Karen Raschke, a retired New York lawyer, started getting her groceries delivered at the start of the pandemic. Each delivery was $30 in fees and tip, but it was worth avoiding the store.
Earlier this spring, Raschke learned that his rent was increasing by $617 per month. Delivery was one of the first things she cut from her budget. Now the 75-year-old walks four blocks to get groceries several times a week. She only uses delivery on rare occasions, such as a recent heat wave.
“Doing it every week is not sustainable,” she said.
Raschke is not alone. US demand for grocery delivery is declining as prices for food and other necessities rise. Some are turning to pickup – a cheaper alternative where shoppers stop at the curb or enter the store to collect their already bagged groceries – while others say they are comfortable doing the shopping. races themselves.
Grocery delivery saw phenomenal growth in the first year of the pandemic. In August 2019 — a typical pre-pandemic month — Americans spent $500 million on grocery delivery. As of June 2020, it had reached $3.4 billion, according to Brick Meets Click, a market research firm.
Companies rushed to meet this demand. DoorDash and Uber Eats have started offering grocery delivery. Kroger, the nation’s largest grocer, opened automated warehouses to fulfill packing slips. Amazon has opened a handful of Amazon Fresh grocery stores, which offer free delivery to Prime members. Super-fast grocery delivery companies as Jokr and Buyk expanded into American cities.
But as the pandemic subsided, demand faltered. In June 2022, Americans spent $2.5 billion on grocery delivery, down 26% from 2020. By comparison, they spent $3.4 billion on grocery pickup , which saw demand fall 10.5% from its pandemic highs.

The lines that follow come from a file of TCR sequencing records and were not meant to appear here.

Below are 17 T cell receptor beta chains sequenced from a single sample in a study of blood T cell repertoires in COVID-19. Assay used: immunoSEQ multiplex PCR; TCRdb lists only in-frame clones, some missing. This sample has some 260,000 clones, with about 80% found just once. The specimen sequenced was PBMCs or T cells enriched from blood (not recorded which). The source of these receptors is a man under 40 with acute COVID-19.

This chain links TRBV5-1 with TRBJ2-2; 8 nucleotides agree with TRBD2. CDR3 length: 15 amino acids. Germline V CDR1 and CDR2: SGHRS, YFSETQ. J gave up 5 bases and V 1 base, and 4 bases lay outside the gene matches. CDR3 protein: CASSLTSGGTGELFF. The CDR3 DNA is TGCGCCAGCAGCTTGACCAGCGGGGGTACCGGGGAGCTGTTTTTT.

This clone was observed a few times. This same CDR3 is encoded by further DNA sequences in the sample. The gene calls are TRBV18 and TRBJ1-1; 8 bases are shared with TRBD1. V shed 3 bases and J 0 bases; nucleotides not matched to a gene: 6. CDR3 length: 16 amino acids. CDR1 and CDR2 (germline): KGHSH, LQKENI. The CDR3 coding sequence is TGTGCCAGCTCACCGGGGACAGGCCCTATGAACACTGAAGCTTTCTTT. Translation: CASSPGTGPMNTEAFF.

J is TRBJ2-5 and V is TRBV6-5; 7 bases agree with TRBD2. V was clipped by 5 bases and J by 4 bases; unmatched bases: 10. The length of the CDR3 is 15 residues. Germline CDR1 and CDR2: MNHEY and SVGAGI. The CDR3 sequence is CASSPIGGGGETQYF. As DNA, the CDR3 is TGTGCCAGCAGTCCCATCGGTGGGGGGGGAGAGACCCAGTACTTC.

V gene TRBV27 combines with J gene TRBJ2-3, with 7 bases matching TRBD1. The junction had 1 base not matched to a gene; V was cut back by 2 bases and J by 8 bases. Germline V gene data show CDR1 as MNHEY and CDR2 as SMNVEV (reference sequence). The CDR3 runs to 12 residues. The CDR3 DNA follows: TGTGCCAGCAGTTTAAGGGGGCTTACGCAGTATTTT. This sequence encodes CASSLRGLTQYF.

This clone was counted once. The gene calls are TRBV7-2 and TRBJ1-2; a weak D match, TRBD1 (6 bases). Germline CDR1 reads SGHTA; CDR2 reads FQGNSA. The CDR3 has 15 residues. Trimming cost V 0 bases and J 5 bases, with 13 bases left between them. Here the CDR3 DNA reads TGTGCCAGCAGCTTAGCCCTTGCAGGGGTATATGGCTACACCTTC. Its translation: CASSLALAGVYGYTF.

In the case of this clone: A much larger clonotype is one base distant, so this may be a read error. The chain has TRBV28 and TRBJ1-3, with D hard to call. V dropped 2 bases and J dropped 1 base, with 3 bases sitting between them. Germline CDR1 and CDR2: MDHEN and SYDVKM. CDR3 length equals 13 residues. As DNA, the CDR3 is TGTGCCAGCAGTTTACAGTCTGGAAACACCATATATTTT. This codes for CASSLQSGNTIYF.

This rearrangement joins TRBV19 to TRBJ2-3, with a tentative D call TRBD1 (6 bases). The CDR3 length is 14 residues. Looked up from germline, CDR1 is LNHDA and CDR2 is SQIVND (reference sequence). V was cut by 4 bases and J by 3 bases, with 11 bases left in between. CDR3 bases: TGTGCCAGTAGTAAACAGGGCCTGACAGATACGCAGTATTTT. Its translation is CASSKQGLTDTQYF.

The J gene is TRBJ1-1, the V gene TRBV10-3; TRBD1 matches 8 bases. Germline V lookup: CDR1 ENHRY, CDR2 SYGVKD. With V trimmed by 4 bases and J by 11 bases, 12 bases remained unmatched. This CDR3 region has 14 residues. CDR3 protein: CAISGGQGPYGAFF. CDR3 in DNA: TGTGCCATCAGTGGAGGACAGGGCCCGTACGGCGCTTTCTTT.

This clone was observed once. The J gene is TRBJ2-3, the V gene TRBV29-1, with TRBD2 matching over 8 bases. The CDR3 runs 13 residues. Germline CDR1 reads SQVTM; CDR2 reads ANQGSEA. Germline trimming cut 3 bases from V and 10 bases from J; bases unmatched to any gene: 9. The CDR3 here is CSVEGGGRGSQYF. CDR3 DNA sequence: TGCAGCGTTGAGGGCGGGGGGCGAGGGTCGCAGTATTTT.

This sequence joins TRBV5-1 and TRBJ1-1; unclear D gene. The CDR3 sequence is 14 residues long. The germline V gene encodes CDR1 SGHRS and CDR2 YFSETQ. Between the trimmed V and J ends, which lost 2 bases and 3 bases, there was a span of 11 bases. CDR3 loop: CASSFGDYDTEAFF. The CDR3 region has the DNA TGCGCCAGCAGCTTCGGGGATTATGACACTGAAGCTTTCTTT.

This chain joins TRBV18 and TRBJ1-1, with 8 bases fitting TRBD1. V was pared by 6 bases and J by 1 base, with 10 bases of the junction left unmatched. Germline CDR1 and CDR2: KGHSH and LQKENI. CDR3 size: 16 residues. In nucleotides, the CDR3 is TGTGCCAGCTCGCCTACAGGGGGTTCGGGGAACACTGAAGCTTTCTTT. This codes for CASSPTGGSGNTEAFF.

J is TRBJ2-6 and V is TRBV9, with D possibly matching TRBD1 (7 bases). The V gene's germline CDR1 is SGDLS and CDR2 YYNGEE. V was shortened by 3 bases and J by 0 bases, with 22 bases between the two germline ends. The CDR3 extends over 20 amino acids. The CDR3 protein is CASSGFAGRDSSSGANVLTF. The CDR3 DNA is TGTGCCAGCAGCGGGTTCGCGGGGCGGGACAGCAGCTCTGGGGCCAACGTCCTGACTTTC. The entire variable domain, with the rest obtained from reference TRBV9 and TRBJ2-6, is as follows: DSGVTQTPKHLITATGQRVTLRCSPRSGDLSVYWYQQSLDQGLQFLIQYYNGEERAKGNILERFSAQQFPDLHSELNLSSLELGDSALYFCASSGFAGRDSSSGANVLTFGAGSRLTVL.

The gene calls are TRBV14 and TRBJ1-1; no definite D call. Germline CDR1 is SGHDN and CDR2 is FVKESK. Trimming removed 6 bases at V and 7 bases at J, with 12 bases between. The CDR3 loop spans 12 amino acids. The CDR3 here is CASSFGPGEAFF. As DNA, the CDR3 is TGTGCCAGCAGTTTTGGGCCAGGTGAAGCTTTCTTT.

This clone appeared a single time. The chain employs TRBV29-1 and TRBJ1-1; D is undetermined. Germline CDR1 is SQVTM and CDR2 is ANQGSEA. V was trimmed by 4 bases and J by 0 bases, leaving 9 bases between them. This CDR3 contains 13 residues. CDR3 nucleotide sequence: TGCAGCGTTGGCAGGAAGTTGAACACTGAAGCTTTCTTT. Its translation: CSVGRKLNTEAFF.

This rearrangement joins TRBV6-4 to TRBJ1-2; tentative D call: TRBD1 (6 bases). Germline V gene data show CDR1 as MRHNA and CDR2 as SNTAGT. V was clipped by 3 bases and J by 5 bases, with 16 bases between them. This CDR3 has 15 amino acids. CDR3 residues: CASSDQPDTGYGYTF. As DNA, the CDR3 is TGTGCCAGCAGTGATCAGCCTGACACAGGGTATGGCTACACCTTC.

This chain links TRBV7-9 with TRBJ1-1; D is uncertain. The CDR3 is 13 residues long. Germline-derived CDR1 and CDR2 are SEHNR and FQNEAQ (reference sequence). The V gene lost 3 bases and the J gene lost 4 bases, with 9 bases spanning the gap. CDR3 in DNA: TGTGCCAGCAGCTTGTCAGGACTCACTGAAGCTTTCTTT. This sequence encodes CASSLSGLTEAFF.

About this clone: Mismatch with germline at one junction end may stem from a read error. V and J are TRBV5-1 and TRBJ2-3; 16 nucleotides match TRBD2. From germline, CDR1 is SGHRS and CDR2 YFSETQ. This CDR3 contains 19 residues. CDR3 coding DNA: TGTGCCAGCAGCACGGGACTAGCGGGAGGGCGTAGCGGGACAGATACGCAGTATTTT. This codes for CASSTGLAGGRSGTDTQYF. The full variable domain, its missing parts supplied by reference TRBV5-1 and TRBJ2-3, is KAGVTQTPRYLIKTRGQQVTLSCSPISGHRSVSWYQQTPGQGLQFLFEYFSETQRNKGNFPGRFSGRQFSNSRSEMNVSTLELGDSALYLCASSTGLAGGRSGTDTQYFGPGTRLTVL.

This is causing a stir in the industry. Buyk filed for bankruptcy in March; Jokr withdrew from the United States in June. Instacart – the US grocery delivery market leader – slashed its own valuation by 40% to $24 billion in March ahead of a possible IPO. Kroger said its digital sales — which include pickup and delivery — fell 6% in the first quarter of this year.
Some believe that delivery demand could drop further. Chase Design, a consulting firm, says its surveys show the number of U.S. shoppers who plan to use grocery delivery “all the time” has halved since 2021.
Cost is the main reason. Peter Cloutier, head of growth and business strategy at Chase Design, said it’s hard to get groceries delivered to a customer’s doorstep for less than a $10 premium, which covers labor. work and transportation. Often this cost is higher.
Consider a basket of eight Target staples, including a gallon of milk, a dozen eggs, and a pound of ground beef. In store, the order would ring in at $35.12. Target offers free curbside pickup. Delivery costs $9.99, not including tip.
DoorDash also offers delivery from Target, but it charges more for each item on its website. The cart rings in at $39.90 from DoorDash, which then adds $12.18 in taxes and shipping. If the consumer adds a $10 tip, that totals $62.08.